Demographics of Preschoolers Who Require AAC Purpose The purpose of the investigation was to gather demographic information pertaining to preschoolers who require augmentative and alternative communication (AAC). Method To obtain this information, a survey was developed and then distributed to preschool speech-language pathologists (SLPs) in Pennsylvania. Results Results indicated that approximately 12% ... Research Article
Research Article  |   July 01, 2006
Demographics of Preschoolers Who Require AAC
 
Author Affiliations & Notes
  • Cathy Binger
    University of New Mexico, Albuquerque
  • Janice Light
    The Pennsylvania State University, University Park
  • Contact author: Cathy Binger, 1700 Lomas NE, MSC01 1195, 1 University of New Mexico, Albuquerque, NM 87131. E-mail: cbinger@unm.edu
Article Information
Augmentative & Alternative Communication / School-Based Settings / Research Articles
Research Article   |   July 01, 2006
Demographics of Preschoolers Who Require AAC
Language, Speech, and Hearing Services in Schools, July 2006, Vol. 37, 200-208. doi:10.1044/0161-1461(2006/022)
History: Received August 9, 2005 , Accepted December 12, 2005
 
Language, Speech, and Hearing Services in Schools, July 2006, Vol. 37, 200-208. doi:10.1044/0161-1461(2006/022)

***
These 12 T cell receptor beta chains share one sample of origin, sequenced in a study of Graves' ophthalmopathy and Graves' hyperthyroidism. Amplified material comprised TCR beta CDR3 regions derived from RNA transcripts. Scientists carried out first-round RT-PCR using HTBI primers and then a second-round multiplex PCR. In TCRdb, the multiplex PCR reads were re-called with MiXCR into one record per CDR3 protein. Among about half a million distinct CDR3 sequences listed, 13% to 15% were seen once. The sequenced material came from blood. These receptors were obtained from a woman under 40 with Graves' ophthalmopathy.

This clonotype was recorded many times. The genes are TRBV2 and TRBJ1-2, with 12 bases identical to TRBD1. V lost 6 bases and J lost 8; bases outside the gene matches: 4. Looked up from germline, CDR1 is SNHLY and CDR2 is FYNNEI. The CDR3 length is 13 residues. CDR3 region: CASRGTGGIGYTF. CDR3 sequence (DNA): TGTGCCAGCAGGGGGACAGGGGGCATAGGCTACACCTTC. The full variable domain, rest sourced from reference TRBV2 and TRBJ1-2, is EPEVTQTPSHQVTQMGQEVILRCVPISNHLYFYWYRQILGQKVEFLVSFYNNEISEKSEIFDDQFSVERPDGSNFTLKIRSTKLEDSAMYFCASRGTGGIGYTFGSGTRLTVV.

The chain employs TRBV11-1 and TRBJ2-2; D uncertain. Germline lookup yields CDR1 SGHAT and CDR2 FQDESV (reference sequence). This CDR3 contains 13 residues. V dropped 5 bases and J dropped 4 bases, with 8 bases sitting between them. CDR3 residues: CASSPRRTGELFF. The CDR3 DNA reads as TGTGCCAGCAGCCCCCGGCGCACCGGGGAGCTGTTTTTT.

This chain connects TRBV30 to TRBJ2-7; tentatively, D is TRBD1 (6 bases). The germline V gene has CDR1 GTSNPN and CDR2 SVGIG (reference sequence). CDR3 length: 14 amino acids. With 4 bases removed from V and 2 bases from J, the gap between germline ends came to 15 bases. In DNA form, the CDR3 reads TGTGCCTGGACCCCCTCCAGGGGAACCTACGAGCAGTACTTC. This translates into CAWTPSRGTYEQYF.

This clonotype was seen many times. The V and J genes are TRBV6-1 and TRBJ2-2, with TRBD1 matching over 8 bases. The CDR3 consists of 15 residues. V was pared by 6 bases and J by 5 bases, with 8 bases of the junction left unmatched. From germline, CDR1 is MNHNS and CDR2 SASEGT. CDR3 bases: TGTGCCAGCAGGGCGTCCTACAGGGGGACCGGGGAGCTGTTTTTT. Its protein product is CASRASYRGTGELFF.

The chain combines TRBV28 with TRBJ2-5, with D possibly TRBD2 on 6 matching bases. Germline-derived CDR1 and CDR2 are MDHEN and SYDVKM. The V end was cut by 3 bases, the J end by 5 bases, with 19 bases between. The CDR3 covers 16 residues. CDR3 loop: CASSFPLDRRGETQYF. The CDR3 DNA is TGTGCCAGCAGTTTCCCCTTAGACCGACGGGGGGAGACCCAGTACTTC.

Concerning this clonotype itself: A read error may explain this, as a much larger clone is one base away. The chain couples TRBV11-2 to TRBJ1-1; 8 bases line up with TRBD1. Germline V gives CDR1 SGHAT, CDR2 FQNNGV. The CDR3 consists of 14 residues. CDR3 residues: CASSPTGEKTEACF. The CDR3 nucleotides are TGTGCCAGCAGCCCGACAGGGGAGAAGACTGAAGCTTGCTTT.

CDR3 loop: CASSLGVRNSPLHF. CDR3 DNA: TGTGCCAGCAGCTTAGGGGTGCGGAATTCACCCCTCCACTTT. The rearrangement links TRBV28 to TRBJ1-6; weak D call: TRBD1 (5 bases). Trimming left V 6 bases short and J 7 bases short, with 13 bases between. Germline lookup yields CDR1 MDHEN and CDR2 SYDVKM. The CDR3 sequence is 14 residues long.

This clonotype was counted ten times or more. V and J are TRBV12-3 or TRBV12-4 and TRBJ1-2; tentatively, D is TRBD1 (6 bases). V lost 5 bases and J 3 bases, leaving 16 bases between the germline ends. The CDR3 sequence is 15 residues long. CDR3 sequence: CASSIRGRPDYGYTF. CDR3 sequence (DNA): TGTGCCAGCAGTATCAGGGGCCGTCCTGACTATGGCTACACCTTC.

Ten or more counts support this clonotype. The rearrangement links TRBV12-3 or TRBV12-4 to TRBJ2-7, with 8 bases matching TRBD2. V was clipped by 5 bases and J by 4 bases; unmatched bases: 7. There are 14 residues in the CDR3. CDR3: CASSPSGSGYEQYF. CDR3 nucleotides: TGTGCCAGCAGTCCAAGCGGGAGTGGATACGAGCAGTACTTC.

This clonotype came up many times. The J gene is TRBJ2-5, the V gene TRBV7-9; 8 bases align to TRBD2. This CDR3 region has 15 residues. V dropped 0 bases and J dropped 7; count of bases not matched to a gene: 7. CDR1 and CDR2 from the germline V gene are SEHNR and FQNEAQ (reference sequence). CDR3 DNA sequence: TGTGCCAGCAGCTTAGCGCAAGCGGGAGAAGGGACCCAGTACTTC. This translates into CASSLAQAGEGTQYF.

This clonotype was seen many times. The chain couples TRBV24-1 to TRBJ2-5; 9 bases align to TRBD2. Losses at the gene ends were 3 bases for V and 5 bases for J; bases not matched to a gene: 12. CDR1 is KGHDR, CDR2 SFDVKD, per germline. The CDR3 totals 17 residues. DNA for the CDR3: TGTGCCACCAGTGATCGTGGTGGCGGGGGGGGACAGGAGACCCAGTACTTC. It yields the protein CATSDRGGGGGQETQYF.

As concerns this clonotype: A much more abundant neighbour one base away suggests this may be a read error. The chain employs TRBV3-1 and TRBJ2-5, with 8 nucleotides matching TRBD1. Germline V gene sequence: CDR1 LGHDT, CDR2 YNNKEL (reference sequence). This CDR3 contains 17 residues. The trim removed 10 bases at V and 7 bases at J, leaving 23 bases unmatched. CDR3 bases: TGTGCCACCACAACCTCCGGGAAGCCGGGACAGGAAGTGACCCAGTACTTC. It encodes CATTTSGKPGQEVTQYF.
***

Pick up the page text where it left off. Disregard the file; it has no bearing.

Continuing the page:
History: Received August 9, 2005; Accepted December 12, 2005
Web of Science® Times Cited: 26

Purpose The purpose of the investigation was to gather demographic information pertaining to preschoolers who require augmentative and alternative communication (AAC).

Method To obtain this information, a survey was developed and then distributed to preschool speech-language pathologists (SLPs) in Pennsylvania.

Results Results indicated that approximately 12% of preschoolers receiving special education services required AAC. These children came from diverse ethnic and racial backgrounds, had a wide variety of disabilities, used a range of AAC systems, and required services from a wide range of educational professionals.

Implications The findings indicate the pressing need for all preschool SLPs to be prepared to provide services for children who require AAC.

ACKNOWLEDGMENTS
The researchers wish to thank all of the early intervention supervisors who coordinated the distribution and collection of the surveys, as well as the SLPs who took the time to complete the surveys. Further, the authors thank the members of the expert panel, who were invaluable to the development of the survey: Morita Flynn, Carol Hammer, Jennifer Kent-Walsh, John McCarthy, and Barb Roberts. A portion of this paper was presented at the annual convention of the American Speech-Language-Hearing Association in November, 2003.
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